Sometimes a PhD feels like being stuck on a train with faulty brakes, parked on a steep slope. Initially there is no movement, then gradually the train starts inching forwards, so slowly, leaving you wishing it would just hurry up and get you through this degree. After a painfully long time things are moving at a nice speed and progress is good. This period of bliss lasts about 3 seconds. Then suddenly things are moving too fast, hurtling out of control towards a completely unknown future. Perhaps there will be beautiful scenery at the bottom, or an uphill to catch you… or perhaps there will be a dead-end, or worse a cliff launching you into a void.
At my most recent committee meeting my supervisor sprung the question on me. “So, what do you want to do once you finish?”
Quick, think on your feet. I have no idea. But you must say something intelligent and thoughtful sounding, your committee members are watching closely. Gulp.
I decided this moment was as good as any to tell him that I’m done with academia.
Now I’m not one of those disgruntled, bitter grad students who feels like they were tricked into a degree with the promise of being a fancy professor, relaxing into the safety of a comfy tenure position. I simply am no longer interested in participating in the struggle simply for the “greater good” of scientific progress at my own expense. Does that make me selfish? Maybe.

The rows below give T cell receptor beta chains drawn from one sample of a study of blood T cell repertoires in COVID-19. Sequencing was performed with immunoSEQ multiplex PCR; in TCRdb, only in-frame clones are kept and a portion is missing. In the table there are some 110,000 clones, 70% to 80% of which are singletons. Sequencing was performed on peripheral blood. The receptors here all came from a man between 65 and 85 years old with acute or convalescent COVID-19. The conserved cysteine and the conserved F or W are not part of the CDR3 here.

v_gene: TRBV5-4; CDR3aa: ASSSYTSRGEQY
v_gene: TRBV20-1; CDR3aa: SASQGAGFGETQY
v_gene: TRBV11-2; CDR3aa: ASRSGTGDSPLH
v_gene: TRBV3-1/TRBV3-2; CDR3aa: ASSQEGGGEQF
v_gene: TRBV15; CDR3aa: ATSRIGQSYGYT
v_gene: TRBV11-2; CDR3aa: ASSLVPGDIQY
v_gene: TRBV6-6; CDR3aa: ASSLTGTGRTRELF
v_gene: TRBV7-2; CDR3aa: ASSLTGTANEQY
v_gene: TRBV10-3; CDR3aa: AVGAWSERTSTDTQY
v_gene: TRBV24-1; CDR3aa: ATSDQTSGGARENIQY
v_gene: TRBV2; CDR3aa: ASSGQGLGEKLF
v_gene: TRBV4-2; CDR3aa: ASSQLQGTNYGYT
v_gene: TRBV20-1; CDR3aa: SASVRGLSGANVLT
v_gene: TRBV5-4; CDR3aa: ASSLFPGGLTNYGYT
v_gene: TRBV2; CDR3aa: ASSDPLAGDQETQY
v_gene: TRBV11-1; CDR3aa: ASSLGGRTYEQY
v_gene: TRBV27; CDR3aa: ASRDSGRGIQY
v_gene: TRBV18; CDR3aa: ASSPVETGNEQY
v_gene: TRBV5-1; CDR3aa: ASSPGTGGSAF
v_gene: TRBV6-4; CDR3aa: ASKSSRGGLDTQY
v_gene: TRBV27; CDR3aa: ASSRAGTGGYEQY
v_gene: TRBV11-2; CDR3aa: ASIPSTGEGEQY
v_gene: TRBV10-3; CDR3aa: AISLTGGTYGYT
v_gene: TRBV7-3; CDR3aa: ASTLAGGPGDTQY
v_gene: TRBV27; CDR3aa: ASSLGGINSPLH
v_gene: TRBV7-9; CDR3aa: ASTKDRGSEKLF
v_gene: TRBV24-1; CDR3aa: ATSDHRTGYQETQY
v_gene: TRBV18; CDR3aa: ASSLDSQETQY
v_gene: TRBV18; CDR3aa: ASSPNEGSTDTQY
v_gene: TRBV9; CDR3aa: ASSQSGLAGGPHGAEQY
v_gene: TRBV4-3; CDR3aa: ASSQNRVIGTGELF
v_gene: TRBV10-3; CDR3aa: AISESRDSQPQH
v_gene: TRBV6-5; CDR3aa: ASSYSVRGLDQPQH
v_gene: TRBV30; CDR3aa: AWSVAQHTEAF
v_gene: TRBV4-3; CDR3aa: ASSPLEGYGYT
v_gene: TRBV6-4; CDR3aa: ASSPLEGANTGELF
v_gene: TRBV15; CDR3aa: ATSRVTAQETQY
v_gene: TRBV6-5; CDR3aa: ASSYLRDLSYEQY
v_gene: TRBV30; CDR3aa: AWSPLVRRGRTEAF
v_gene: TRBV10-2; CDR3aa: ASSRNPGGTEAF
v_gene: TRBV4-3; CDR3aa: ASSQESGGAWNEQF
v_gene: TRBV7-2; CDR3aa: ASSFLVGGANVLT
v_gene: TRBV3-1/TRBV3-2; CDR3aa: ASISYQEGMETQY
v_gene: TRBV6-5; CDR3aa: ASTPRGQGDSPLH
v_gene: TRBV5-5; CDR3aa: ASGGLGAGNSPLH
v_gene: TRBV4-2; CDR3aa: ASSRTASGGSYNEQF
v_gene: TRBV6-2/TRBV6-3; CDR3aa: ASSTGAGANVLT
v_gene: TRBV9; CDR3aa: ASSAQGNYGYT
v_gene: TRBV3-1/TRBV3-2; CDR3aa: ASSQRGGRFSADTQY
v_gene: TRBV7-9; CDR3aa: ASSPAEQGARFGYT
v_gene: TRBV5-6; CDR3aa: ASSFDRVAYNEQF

I still love science. Nothing compares to the thrill of finding some (little) piece of information in an experiment and realizing you’re probably the only person in the world who knows this. Nothing compares. However, I believe I can still have this and contribute towards the “greater good” without sacrificing my own life and personal happiness.
What does this job look like you may ask? I don’t know. But I do know it doesn’t look like academia.
In the meanwhile the end is still hurtling towards me, with only a few more experiments standing between myself and writing up. It’s a very funny predicament where one minute I can’t wait for those experiments to be out of the way and forever gone from my life, while the next I desperately hope there will be technical delays or further experiments required to slow my launch into the foreign post-graduation world.
Sure, I’ve gone to all sorts of career preparation events. I have a nice professionally prepared CV, packed with extracurriculars and accomplishments. I’ve taken a look at various job postings. I’ve talked to people in various fields. But I still can’t put a finger on exactly what I want to do. Or if it will even require a PhD.
So, for now I will just have to content myself with the unknown and have faith that if I do hit the end of the track I will somehow catch myself. Until now I’ve always landed on my feet, hopefully that won’t change.